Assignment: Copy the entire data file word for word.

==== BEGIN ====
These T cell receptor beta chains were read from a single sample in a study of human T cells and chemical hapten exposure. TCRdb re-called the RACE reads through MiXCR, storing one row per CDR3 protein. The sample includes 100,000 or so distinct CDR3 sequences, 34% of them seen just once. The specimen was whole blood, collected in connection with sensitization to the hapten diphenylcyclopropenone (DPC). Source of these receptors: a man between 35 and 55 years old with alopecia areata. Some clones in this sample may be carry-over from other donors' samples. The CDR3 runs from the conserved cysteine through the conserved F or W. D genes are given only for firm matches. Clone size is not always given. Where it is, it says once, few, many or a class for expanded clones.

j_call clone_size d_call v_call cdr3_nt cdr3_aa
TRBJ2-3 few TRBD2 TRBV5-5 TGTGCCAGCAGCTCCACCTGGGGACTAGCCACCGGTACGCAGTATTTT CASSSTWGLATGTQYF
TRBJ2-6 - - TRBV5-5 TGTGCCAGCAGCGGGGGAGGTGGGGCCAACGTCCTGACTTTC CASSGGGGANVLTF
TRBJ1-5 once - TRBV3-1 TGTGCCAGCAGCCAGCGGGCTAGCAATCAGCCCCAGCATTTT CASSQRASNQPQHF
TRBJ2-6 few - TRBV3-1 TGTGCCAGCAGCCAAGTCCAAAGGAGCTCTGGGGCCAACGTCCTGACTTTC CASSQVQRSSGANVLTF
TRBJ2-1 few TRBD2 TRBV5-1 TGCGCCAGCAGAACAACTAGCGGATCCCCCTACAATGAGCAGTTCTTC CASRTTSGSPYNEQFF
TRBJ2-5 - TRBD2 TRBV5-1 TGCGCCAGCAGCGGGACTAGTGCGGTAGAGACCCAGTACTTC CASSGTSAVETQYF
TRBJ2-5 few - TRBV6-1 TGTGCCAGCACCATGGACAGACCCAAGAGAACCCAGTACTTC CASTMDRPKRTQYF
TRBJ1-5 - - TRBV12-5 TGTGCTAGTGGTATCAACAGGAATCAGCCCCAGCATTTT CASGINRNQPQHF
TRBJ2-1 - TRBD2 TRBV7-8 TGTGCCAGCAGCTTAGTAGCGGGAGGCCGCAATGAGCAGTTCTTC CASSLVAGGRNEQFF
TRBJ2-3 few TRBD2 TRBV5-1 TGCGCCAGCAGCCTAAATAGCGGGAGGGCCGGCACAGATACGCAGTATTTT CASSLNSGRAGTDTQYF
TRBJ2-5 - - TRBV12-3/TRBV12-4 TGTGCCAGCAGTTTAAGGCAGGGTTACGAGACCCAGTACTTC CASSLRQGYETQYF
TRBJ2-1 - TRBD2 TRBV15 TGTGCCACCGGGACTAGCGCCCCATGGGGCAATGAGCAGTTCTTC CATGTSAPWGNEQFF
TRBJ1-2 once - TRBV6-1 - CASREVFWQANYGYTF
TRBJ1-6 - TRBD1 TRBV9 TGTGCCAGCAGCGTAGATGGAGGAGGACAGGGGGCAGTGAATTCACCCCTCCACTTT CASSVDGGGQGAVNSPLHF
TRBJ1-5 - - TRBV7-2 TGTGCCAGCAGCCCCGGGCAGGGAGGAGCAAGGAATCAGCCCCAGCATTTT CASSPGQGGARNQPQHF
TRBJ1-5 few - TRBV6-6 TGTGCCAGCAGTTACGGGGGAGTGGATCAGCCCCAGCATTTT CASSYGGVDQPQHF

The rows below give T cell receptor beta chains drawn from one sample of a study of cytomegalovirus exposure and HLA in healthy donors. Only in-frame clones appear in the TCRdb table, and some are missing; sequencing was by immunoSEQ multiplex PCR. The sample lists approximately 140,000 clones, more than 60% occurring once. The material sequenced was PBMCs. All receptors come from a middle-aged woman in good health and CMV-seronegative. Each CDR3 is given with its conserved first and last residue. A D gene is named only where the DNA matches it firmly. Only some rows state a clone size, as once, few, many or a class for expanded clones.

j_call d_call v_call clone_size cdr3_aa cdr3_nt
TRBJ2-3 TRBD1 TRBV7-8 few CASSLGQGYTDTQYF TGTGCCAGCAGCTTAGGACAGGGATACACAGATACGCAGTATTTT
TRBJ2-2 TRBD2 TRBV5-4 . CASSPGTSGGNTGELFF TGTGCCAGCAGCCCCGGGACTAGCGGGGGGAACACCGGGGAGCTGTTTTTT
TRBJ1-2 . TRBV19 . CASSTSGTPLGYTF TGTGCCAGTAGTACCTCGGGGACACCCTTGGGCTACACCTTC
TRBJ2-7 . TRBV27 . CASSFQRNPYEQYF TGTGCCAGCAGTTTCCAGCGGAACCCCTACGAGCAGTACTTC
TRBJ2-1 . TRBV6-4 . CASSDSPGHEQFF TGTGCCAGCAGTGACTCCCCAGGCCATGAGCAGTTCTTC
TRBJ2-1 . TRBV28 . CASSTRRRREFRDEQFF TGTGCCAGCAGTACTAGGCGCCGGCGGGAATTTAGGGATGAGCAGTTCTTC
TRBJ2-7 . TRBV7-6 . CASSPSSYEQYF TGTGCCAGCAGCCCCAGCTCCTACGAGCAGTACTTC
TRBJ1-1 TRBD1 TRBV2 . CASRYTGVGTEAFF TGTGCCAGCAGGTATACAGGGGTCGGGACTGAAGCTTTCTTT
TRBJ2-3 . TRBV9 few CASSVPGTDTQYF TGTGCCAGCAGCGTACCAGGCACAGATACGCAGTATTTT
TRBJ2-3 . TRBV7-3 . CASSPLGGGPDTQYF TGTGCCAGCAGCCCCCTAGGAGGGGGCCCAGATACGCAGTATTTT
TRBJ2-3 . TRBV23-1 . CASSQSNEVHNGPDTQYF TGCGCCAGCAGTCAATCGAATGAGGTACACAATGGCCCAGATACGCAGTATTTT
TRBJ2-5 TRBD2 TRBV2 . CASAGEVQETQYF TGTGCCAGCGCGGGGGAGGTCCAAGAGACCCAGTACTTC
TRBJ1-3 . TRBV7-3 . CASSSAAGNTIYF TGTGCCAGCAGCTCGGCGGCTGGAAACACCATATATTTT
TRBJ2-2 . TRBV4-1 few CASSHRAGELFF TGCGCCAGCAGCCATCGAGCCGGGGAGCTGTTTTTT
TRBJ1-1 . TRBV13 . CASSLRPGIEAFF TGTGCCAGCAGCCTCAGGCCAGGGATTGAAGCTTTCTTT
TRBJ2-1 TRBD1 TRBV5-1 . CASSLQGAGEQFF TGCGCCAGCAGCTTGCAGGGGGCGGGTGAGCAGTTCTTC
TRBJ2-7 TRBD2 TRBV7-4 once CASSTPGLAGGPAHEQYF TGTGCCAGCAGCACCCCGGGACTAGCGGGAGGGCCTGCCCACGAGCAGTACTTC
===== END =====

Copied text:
These T cell receptor beta chains were read from a single sample in a study of human T cells and chemical hapten exposure. TCRdb re-called the RACE reads through MiXCR, storing one row per CDR3 protein. The sample includes 100,000 or so distinct CDR3 sequences, 34% of them seen just once. The specimen was whole blood, collected in connection with sensitization to the hapten diphenylcyclopropenone (DPC). Source of these receptors: a man between 35 and 55 years old with alopecia areata. Some clones in this sample may be carry-over from other donors' samples. The CDR3 runs from the conserved cysteine through the conserved F or W. D genes are given only for firm matches. Clone size is not always given. Where it is, it says once, few, many or a class for expanded clones.

j_call clone_size d_call v_call cdr3_nt cdr3_aa
TRBJ2-3 few TRBD2 TRBV5-5 TGTGCCAGCAGCTCCACCTGGGGACTAGCCACCGGTACGCAGTATTTT CASSSTWGLATGTQYF
TRBJ2-6 - - TRBV5-5 TGTGCCAGCAGCGGGGGAGGTGGGGCCAACGTCCTGACTTTC CASSGGGGANVLTF
TRBJ1-5 once - TRBV3-1 TGTGCCAGCAGCCAGCGGGCTAGCAATCAGCCCCAGCATTTT CASSQRASNQPQHF
TRBJ2-6 few - TRBV3-1 TGTGCCAGCAGCCAAGTCCAAAGGAGCTCTGGGGCCAACGTCCTGACTTTC CASSQVQRSSGANVLTF
TRBJ2-1 few TRBD2 TRBV5-1 TGCGCCAGCAGAACAACTAGCGGATCCCCCTACAATGAGCAGTTCTTC CASRTTSGSPYNEQFF
TRBJ2-5 - TRBD2 TRBV5-1 TGCGCCAGCAGCGGGACTAGTGCGGTAGAGACCCAGTACTTC CASSGTSAVETQYF
TRBJ2-5 few - TRBV6-1 TGTGCCAGCACCATGGACAGACCCAAGAGAACCCAGTACTTC CASTMDRPKRTQYF
TRBJ1-5 - - TRBV12-5 TGTGCTAGTGGTATCAACAGGAATCAGCCCCAGCATTTT CASGINRNQPQHF
TRBJ2-1 - TRBD2 TRBV7-8 TGTGCCAGCAGCTTAGTAGCGGGAGGCCGCAATGAGCAGTTCTTC CASSLVAGGRNEQFF
TRBJ2-3 few TRBD2 TRBV5-1 TGCGCCAGCAGCCTAAATAGCGGGAGGGCCGGCACAGATACGCAGTATTTT CASSLNSGRAGTDTQYF
TRBJ2-5 - - TRBV12-3/TRBV12-4 TGTGCCAGCAGTTTAAGGCAGGGTTACGAGACCCAGTACTTC CASSLRQGYETQYF
TRBJ2-1 - TRBD2 TRBV15 TGTGCCACCGGGACTAGCGCCCCATGGGGCAATGAGCAGTTCTTC CATGTSAPWGNEQFF
TRBJ1-2 once - TRBV6-1 - CASREVFWQANYGYTF
TRBJ1-6 - TRBD1 TRBV9 TGTGCCAGCAGCGTAGATGGAGGAGGACAGGGGGCAGTGAATTCACCCCTCCACTTT CASSVDGGGQGAVNSPLHF
TRBJ1-5 - - TRBV7-2 TGTGCCAGCAGCCCCGGGCAGGGAGGAGCAAGGAATCAGCCCCAGCATTTT CASSPGQGGARNQPQHF
TRBJ1-5 few - TRBV6-6 TGTGCCAGCAGTTACGGGGGAGTGGATCAGCCCCAGCATTTT CASSYGGVDQPQHF

The rows below give T cell receptor beta chains drawn from one sample of a study of cytomegalovirus exposure and HLA in healthy donors. Only in-frame clones appear in the TCRdb table, and some are missing; sequencing was by immunoSEQ multiplex PCR. The sample lists approximately 140,000 clones, more than 60% occurring once. The material sequenced was PBMCs. All receptors come from a middle-aged woman in good health and CMV-seronegative. Each CDR3 is given with its conserved first and last residue. A D gene is named only where the DNA matches it firmly. Only some rows state a clone size, as once, few, many or a class for expanded clones.

j_call d_call v_call clone_size cdr3_aa cdr3_nt
TRBJ2-3 TRBD1 TRBV7-8 few CASSLGQGYTDTQYF TGTGCCAGCAGCTTAGGACAGGGATACACAGATACGCAGTATTTT
TRBJ2-2 TRBD2 TRBV5-4 . CASSPGTSGGNTGELFF TGTGCCAGCAGCCCCGGGACTAGCGGGGGGAACACCGGGGAGCTGTTTTTT
TRBJ1-2 . TRBV19 . CASSTSGTPLGYTF TGTGCCAGTAGTACCTCGGGGACACCCTTGGGCTACACCTTC
TRBJ2-7 . TRBV27 . CASSFQRNPYEQYF TGTGCCAGCAGTTTCCAGCGGAACCCCTACGAGCAGTACTTC
TRBJ2-1 . TRBV6-4 . CASSDSPGHEQFF TGTGCCAGCAGTGACTCCCCAGGCCATGAGCAGTTCTTC
TRBJ2-1 . TRBV28 . CASSTRRRREFRDEQFF TGTGCCAGCAGTACTAGGCGCCGGCGGGAATTTAGGGATGAGCAGTTCTTC
TRBJ2-7 . TRBV7-6 . CASSPSSYEQYF TGTGCCAGCAGCCCCAGCTCCTACGAGCAGTACTTC
TRBJ1-1 TRBD1 TRBV2 . CASRYTGVGTEAFF TGTGCCAGCAGGTATACAGGGGTCGGGACTGAAGCTTTCTTT
TRBJ2-3 . TRBV9 few CASSVPGTDTQYF TGTGCCAGCAGCGTACCAGGCACAGATACGCAGTATTTT
TRBJ2-3 . TRBV7-3 . CASSPLGGGPDTQYF TGTGCCAGCAGCCCCCTAGGAGGGGGCCCAGATACGCAGTATTTT
TRBJ2-3 . TRBV23-1 . CASSQSNEVHNGPDTQYF TGCGCCAGCAGTCAATCGAATGAGGTACACAATGGCCCAGATACGCAGTATTTT
TRBJ2-5 TRBD2 TRBV2 . CASAGEVQETQYF TGTGCCAGCGCGGGGGAGGTCCAAGAGACCCAGTACTTC
TRBJ1-3 . TRBV7-3 . CASSSAAGNTIYF TGTGCCAGCAGCTCGGCGGCTGGAAACACCATATATTTT
TRBJ2-2 . TRBV4-1 few CASSHRAGELFF TGCGCCAGCAGCCATCGAGCCGGGGAGCTGTTTTTT
TRBJ1-1 . TRBV13 . CASSLRPGIEAFF TGTGCCAGCAGCCTCAGGCCAGGGATTGAAGCTTTCTTT
TRBJ2-1 TRBD1 TRBV5-1 . CASSLQGAGEQFF TGCGCCAGCAGCTTGCAGGGGGCGGGTGAGCAGTTCTTC
TRBJ2-7 TRBD2 TRBV7-4 once CASSTPGLAGGPAHEQYF TGTGCCAGCAGCACCCCGGGACTAGCGGGAGGGCCTGCCCACGAGCAGTACTTC